End-to-end Amazon EMR Java source code sample - Amazon EMR
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End-to-end Amazon EMR Java source code sample

Developers can call the Amazon EMR API using custom Java code to do the same things possible with the Amazon EMR console or CLI. This section provides the end-to-end steps necessary to install the Amazon Toolkit for Eclipse and run a fully-functional Java source code sample that adds steps to an Amazon EMR cluster.


This example focuses on Java, but Amazon EMR also supports several programming languages with a collection of Amazon EMR SDKs. For more information, see Use SDKs to call Amazon EMR APIs.

This Java source code example demonstrates how to perform the following tasks using the Amazon EMR API:

  • Retrieve Amazon credentials and send them to Amazon EMR to make API calls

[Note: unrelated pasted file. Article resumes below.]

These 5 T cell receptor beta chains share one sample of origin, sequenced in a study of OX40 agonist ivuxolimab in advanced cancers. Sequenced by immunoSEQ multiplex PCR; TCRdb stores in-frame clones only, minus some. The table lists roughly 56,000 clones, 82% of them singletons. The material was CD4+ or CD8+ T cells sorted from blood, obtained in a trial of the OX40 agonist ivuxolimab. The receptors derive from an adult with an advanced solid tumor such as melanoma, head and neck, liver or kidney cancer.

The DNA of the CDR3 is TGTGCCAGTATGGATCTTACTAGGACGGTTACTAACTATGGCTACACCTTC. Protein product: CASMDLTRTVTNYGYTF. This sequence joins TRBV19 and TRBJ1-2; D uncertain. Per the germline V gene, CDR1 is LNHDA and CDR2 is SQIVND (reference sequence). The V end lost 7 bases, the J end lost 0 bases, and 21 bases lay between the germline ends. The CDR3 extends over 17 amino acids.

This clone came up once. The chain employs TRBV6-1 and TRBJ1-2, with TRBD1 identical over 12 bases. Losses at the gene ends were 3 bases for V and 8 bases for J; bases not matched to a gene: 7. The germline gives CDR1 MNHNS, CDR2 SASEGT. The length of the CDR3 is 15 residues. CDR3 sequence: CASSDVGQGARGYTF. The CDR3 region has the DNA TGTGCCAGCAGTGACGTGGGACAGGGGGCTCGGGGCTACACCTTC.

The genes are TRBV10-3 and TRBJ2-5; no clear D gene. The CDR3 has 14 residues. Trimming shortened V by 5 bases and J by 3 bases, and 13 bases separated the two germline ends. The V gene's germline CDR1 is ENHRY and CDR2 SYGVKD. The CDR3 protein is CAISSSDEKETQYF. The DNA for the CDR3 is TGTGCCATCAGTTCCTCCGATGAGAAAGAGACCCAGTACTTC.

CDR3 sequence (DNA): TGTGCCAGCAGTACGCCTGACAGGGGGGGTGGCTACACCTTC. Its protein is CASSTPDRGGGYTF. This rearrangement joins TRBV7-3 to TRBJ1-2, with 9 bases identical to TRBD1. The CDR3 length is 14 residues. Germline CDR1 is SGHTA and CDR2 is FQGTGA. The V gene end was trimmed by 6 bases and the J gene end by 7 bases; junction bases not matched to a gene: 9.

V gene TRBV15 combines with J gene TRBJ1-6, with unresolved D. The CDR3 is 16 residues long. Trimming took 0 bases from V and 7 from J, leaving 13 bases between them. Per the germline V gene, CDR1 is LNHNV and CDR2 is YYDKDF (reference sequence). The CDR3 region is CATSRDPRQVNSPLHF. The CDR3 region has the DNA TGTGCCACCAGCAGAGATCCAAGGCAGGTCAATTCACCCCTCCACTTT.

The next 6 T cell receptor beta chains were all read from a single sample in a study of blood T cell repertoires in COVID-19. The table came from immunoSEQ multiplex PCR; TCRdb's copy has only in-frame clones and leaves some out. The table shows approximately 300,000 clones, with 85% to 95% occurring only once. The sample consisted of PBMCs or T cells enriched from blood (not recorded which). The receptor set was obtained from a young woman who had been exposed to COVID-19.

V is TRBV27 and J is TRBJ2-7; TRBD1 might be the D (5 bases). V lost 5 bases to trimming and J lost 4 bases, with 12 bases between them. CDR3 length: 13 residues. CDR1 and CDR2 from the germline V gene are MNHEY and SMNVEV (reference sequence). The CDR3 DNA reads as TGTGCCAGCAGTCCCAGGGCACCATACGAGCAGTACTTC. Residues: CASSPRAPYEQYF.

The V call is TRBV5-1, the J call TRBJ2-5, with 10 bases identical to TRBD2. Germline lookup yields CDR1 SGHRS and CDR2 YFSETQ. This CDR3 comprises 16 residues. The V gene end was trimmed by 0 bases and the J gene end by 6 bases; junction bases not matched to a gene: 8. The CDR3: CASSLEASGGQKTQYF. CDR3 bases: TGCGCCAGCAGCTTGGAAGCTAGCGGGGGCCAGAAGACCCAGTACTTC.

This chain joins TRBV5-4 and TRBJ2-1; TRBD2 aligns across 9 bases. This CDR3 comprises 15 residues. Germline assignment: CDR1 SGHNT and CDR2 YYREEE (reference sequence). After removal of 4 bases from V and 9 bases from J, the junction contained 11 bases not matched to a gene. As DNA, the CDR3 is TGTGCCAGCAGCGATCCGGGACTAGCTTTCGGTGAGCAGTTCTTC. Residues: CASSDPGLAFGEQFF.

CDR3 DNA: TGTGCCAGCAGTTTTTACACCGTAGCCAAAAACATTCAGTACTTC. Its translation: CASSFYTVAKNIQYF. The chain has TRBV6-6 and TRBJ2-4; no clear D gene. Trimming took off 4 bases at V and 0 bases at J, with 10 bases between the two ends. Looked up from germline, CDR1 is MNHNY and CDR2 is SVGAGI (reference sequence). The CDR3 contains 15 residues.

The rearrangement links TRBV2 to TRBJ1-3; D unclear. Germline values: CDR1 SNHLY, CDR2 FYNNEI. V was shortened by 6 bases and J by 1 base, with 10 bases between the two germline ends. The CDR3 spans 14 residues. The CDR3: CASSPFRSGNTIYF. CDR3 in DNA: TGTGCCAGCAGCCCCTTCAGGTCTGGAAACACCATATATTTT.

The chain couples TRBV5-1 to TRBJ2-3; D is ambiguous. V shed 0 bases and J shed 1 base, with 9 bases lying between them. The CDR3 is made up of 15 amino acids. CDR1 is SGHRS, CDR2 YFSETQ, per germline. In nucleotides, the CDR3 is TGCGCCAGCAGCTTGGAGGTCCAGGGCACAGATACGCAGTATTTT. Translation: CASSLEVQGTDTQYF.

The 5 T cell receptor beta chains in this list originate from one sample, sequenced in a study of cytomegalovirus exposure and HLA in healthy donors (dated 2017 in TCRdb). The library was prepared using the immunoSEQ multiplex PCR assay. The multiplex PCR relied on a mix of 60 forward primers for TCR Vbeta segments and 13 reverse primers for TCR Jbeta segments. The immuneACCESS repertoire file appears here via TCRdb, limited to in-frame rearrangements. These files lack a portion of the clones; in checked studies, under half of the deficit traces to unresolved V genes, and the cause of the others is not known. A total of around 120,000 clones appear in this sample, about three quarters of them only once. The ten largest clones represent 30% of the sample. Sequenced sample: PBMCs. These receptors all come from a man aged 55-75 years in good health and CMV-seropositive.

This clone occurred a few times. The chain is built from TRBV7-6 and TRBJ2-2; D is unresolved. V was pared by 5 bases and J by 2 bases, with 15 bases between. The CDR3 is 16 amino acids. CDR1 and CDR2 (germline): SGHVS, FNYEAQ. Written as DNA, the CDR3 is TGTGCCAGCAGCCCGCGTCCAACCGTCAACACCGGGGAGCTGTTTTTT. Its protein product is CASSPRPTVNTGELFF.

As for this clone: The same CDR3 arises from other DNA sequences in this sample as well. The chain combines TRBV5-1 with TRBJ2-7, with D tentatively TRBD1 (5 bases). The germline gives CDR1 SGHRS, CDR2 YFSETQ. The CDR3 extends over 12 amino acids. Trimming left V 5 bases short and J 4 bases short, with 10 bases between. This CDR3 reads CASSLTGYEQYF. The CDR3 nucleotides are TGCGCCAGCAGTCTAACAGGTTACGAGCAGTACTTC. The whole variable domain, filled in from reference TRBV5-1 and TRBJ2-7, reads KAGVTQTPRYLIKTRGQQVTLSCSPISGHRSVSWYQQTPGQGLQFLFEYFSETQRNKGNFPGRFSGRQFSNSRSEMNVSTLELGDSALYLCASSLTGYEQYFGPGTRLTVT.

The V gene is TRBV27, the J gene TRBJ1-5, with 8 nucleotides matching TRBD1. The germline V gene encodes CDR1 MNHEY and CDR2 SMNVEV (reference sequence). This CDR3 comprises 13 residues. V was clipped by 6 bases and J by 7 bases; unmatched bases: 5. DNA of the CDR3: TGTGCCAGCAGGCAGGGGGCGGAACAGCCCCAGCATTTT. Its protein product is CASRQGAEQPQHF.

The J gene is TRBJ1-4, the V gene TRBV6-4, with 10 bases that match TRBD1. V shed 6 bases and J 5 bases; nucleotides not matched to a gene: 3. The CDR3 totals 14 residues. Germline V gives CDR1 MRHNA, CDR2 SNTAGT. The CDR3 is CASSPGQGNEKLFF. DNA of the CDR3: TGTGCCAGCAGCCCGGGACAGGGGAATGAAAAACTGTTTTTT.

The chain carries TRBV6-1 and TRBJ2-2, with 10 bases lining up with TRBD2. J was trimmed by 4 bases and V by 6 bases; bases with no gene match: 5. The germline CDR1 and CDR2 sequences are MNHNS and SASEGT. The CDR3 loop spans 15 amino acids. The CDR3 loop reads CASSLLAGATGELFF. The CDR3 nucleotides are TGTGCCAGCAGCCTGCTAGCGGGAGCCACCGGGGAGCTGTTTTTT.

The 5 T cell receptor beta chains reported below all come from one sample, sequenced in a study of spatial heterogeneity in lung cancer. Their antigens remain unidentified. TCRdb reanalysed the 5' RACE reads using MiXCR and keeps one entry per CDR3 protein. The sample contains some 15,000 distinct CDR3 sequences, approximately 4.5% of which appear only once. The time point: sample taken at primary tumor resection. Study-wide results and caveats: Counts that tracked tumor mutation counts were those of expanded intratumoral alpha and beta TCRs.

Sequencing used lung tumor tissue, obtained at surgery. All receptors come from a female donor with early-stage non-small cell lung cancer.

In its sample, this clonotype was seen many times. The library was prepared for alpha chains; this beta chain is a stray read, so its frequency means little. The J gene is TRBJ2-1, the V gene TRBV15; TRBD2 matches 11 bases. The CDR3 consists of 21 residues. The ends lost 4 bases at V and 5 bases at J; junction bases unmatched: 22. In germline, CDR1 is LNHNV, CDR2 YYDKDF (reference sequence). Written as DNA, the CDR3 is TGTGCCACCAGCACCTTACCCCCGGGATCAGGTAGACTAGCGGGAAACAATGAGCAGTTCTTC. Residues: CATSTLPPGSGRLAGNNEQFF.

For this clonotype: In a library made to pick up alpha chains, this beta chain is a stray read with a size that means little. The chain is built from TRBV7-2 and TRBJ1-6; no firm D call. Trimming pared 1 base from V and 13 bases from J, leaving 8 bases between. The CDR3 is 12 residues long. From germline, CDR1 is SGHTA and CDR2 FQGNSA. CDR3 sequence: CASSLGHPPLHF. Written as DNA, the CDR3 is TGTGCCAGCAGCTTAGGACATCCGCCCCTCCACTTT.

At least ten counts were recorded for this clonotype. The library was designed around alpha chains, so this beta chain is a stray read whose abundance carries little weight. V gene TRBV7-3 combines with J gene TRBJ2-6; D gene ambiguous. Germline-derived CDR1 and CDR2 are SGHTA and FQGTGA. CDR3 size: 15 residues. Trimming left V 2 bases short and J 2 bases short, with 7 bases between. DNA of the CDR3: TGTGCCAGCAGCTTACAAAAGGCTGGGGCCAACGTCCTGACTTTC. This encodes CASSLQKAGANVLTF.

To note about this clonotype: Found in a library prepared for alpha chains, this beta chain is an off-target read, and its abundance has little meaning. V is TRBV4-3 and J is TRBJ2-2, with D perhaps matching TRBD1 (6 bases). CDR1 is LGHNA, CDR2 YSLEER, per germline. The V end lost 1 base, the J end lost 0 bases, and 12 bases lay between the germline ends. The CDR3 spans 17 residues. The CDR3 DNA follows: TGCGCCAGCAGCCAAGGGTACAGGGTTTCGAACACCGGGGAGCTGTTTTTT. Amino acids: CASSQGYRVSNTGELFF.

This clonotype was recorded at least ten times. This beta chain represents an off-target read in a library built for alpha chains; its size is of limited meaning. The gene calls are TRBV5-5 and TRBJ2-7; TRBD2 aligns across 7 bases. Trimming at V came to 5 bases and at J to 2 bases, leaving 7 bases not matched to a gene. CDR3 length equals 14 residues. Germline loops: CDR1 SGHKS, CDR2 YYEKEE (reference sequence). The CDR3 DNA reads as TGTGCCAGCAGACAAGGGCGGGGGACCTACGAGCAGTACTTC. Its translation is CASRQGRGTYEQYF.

• Configure a new custom step and a new predefined step

  • Add new steps to an existing Amazon EMR cluster

  • Retrieve cluster step IDs from a running cluster


This sample demonstrates how to add steps to an existing cluster and thus requires that you have an active cluster on your account.

Before you begin, install a version of the Eclipse IDE for Java EE Developers that matches your computer platform. For more information, go to Eclipse downloads.

Next, install the Database Development plugin for Eclipse.

To install the Database Development Eclipse plugin
  1. Open the Eclipse IDE.

  2. Choose Help and Install New Software.

  3. In the Work with: field, type http://download.eclipse.org/releases/kepler or the path that matches the version number of your Eclipse IDE.

  4. In the items list, choose Database Development and Finish.

  5. Restart Eclipse when prompted.

Next, install the Toolkit for Eclipse to make the helpful, pre-configured source code project templates available.

To install the Toolkit for Eclipse
  1. Open the Eclipse IDE.

  2. Choose Help and Install New Software.

  3. In the Work with: field, type http://www.amazonaws.cn/eclipse.

  4. In the items list, choose Amazon Toolkit for Eclipse and Finish.